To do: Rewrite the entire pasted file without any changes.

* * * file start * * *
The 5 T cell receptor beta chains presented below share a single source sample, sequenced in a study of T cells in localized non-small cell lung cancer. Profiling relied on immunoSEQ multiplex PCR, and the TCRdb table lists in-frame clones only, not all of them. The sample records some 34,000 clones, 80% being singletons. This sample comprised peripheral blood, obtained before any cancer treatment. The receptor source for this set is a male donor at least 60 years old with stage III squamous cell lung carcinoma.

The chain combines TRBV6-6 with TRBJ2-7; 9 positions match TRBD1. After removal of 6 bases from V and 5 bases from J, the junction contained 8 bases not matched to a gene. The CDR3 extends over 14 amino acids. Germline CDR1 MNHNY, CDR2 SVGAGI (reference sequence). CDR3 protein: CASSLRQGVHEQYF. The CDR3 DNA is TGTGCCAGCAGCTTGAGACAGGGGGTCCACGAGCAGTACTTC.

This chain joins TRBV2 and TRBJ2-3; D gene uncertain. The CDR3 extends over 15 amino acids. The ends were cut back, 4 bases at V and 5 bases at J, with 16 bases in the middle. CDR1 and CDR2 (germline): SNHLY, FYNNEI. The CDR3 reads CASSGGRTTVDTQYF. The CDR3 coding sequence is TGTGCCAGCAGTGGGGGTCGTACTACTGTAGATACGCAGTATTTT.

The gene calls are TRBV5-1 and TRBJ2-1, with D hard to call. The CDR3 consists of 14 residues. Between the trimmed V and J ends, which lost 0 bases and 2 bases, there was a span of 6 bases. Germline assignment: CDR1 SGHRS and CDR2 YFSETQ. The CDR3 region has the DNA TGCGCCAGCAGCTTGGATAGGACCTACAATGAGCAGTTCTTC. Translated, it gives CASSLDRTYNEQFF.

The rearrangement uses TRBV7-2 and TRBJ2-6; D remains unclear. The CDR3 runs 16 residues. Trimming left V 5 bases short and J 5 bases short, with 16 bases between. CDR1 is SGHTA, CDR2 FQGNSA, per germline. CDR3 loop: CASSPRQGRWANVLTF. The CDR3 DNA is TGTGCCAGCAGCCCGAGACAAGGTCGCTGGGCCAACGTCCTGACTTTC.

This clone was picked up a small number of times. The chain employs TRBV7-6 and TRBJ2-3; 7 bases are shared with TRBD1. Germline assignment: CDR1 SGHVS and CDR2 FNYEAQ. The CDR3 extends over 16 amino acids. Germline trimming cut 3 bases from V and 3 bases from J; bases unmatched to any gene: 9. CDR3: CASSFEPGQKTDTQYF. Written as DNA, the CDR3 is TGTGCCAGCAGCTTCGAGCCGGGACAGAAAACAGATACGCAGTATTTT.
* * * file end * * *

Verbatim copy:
The 5 T cell receptor beta chains presented below share a single source sample, sequenced in a study of T cells in localized non-small cell lung cancer. Profiling relied on immunoSEQ multiplex PCR, and the TCRdb table lists in-frame clones only, not all of them. The sample records some 34,000 clones, 80% being singletons. This sample comprised peripheral blood, obtained before any cancer treatment. The receptor source for this set is a male donor at least 60 years old with stage III squamous cell lung carcinoma.

The chain combines TRBV6-6 with TRBJ2-7; 9 positions match TRBD1. After removal of 6 bases from V and 5 bases from J, the junction contained 8 bases not matched to a gene. The CDR3 extends over 14 amino acids. Germline CDR1 MNHNY, CDR2 SVGAGI (reference sequence). CDR3 protein: CASSLRQGVHEQYF. The CDR3 DNA is TGTGCCAGCAGCTTGAGACAGGGGGTCCACGAGCAGTACTTC.

This chain joins TRBV2 and TRBJ2-3; D gene uncertain. The CDR3 extends over 15 amino acids. The ends were cut back, 4 bases at V and 5 bases at J, with 16 bases in the middle. CDR1 and CDR2 (germline): SNHLY, FYNNEI. The CDR3 reads CASSGGRTTVDTQYF. The CDR3 coding sequence is TGTGCCAGCAGTGGGGGTCGTACTACTGTAGATACGCAGTATTTT.

The gene calls are TRBV5-1 and TRBJ2-1, with D hard to call. The CDR3 consists of 14 residues. Between the trimmed V and J ends, which lost 0 bases and 2 bases, there was a span of 6 bases. Germline assignment: CDR1 SGHRS and CDR2 YFSETQ. The CDR3 region has the DNA TGCGCCAGCAGCTTGGATAGGACCTACAATGAGCAGTTCTTC. Translated, it gives CASSLDRTYNEQFF.

The rearrangement uses TRBV7-2 and TRBJ2-6; D remains unclear. The CDR3 runs 16 residues. Trimming left V 5 bases short and J 5 bases short, with 16 bases between. CDR1 is SGHTA, CDR2 FQGNSA, per germline. CDR3 loop: CASSPRQGRWANVLTF. The CDR3 DNA is TGTGCCAGCAGCCCGAGACAAGGTCGCTGGGCCAACGTCCTGACTTTC.

This clone was picked up a small number of times. The chain employs TRBV7-6 and TRBJ2-3; 7 bases are shared with TRBD1. Germline assignment: CDR1 SGHVS and CDR2 FNYEAQ. The CDR3 extends over 16 amino acids. Germline trimming cut 3 bases from V and 3 bases from J; bases unmatched to any gene: 9. CDR3: CASSFEPGQKTDTQYF. Written as DNA, the CDR3 is TGTGCCAGCAGCTTCGAGCCGGGACAGAAAACAGATACGCAGTATTTT.